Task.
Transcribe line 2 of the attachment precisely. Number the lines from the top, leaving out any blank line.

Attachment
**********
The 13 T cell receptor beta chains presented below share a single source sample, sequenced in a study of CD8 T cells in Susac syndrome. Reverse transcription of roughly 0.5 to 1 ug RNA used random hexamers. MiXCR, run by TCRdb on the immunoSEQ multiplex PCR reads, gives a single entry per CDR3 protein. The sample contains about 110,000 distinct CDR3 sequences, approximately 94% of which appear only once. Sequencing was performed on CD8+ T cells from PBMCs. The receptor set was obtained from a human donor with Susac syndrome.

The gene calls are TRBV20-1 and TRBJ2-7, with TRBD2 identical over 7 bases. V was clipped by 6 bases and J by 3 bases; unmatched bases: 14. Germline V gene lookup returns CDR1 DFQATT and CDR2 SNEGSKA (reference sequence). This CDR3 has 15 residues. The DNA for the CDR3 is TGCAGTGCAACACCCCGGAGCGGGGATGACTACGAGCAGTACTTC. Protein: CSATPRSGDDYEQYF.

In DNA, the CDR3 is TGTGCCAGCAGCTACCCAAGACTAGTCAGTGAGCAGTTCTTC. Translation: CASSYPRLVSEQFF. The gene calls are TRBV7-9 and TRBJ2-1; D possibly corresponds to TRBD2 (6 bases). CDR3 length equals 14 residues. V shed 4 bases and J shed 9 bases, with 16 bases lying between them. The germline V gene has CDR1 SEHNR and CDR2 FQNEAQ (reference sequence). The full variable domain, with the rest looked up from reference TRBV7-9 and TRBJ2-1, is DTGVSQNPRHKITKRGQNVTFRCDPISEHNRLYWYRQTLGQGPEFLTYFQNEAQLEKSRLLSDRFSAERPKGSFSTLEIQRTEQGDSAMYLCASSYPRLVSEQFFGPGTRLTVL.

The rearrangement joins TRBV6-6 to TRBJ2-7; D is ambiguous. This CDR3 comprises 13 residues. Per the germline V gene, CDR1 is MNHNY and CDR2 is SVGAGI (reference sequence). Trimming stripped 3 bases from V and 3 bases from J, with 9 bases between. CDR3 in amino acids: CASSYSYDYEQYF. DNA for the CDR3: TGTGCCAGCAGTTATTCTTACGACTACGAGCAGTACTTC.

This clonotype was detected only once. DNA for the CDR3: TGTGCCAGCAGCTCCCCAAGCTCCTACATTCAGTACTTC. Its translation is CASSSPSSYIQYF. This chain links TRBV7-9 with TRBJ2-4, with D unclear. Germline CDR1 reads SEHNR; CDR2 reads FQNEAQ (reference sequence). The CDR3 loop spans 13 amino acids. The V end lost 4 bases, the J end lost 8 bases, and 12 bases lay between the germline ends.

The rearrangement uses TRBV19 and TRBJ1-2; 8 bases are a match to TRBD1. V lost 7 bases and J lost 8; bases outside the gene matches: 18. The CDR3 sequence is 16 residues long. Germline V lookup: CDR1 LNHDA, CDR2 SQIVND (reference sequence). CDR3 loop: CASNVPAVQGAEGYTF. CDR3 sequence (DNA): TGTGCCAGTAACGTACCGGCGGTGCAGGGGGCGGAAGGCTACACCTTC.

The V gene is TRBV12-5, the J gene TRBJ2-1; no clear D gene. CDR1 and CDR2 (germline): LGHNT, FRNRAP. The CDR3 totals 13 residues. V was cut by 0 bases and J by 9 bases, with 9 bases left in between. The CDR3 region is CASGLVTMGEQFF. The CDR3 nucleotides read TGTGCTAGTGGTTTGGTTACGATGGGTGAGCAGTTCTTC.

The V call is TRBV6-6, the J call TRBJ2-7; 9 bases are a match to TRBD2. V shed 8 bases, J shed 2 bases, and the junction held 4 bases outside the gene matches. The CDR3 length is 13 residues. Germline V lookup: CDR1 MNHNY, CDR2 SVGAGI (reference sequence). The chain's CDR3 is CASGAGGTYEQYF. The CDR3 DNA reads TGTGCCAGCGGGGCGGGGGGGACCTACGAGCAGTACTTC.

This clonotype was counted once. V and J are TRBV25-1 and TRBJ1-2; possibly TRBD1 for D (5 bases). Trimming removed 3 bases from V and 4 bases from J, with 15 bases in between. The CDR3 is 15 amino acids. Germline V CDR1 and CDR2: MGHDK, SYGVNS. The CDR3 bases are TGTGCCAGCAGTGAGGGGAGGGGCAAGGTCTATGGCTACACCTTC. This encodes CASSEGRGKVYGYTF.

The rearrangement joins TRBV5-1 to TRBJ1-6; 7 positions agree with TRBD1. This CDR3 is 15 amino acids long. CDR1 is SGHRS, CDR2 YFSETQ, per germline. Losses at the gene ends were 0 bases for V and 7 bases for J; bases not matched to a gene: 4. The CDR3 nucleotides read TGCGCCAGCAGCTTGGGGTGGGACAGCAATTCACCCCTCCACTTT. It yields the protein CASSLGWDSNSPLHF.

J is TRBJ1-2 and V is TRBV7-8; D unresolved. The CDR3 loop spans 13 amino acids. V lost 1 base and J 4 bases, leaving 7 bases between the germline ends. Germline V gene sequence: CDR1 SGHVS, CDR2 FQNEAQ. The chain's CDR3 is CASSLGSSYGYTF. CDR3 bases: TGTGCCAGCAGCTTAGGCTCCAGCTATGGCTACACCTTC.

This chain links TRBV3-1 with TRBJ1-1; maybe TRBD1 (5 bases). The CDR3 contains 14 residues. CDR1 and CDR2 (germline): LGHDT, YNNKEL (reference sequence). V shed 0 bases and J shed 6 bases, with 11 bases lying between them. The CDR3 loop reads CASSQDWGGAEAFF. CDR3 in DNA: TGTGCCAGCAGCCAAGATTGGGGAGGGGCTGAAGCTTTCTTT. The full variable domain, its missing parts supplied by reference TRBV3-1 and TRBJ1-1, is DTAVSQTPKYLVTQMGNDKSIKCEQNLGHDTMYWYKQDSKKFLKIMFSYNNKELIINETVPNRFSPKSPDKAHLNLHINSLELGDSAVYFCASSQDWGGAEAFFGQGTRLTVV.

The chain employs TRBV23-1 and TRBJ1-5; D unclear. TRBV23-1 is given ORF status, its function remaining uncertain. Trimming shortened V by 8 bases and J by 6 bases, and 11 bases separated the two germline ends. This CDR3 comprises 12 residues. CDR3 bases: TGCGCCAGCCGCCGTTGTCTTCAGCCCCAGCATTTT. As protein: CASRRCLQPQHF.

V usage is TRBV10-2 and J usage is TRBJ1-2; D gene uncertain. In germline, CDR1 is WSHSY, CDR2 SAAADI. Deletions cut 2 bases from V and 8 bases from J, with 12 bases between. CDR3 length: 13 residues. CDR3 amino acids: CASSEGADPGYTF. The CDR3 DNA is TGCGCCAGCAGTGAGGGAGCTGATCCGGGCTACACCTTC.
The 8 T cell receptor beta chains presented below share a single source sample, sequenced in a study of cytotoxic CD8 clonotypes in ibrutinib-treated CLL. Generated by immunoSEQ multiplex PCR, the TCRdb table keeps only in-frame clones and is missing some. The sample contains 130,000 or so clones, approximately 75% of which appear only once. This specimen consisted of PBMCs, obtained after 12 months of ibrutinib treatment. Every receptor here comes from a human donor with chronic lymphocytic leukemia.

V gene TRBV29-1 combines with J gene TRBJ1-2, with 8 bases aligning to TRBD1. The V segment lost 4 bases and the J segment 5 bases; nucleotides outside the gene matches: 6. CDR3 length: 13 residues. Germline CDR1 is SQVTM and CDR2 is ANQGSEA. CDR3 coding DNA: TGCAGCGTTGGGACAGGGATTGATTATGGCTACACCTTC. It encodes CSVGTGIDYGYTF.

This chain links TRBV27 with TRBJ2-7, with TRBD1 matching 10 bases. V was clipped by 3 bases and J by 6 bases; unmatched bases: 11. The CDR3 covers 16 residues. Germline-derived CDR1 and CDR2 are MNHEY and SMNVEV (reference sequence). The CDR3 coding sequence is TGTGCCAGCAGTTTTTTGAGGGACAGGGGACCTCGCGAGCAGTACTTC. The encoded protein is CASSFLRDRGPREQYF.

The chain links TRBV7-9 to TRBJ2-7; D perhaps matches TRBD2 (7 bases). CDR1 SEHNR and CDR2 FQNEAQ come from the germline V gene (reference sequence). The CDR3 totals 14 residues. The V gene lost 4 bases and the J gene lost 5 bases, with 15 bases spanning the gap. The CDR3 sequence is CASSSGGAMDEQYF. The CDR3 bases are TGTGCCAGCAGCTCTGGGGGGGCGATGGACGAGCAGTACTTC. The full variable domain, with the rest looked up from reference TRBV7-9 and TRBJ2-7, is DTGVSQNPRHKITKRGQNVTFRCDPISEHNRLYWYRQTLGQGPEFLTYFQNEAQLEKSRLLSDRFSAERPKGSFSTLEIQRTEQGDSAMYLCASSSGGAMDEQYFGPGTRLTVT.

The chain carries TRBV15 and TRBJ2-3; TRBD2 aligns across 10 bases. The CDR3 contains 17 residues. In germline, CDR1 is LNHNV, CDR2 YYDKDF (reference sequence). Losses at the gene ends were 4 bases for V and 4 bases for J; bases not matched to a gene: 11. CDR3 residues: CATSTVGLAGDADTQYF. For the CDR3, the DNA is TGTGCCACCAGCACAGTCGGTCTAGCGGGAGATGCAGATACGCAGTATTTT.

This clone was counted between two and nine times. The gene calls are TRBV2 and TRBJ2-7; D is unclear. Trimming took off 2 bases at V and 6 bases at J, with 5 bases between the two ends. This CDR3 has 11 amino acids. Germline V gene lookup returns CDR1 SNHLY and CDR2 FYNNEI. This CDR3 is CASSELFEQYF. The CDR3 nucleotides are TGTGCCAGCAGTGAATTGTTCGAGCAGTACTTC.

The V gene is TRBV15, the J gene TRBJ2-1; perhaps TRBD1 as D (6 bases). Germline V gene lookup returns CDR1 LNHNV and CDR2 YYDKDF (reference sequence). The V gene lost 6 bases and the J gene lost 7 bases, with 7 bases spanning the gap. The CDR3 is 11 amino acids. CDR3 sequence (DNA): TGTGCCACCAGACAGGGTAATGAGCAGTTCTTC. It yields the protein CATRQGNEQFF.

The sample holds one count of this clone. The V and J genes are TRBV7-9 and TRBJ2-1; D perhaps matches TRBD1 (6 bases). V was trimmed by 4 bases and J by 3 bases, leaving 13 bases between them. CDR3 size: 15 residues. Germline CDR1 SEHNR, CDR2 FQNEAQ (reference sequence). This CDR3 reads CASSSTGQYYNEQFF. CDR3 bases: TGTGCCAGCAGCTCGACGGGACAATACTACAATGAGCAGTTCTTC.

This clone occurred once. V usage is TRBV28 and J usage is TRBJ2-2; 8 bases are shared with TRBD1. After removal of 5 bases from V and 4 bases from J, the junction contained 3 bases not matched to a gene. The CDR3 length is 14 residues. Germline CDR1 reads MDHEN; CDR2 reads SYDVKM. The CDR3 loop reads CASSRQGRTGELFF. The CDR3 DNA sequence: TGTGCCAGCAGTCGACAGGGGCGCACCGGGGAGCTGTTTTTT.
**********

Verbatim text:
The gene calls are TRBV20-1 and TRBJ2-7, with TRBD2 identical over 7 bases. V was clipped by 6 bases and J by 3 bases; unmatched bases: 14. Germline V gene lookup returns CDR1 DFQATT and CDR2 SNEGSKA (reference sequence). This CDR3 has 15 residues. The DNA for the CDR3 is TGCAGTGCAACACCCCGGAGCGGGGATGACTACGAGCAGTACTTC. Protein: CSATPRSGDDYEQYF.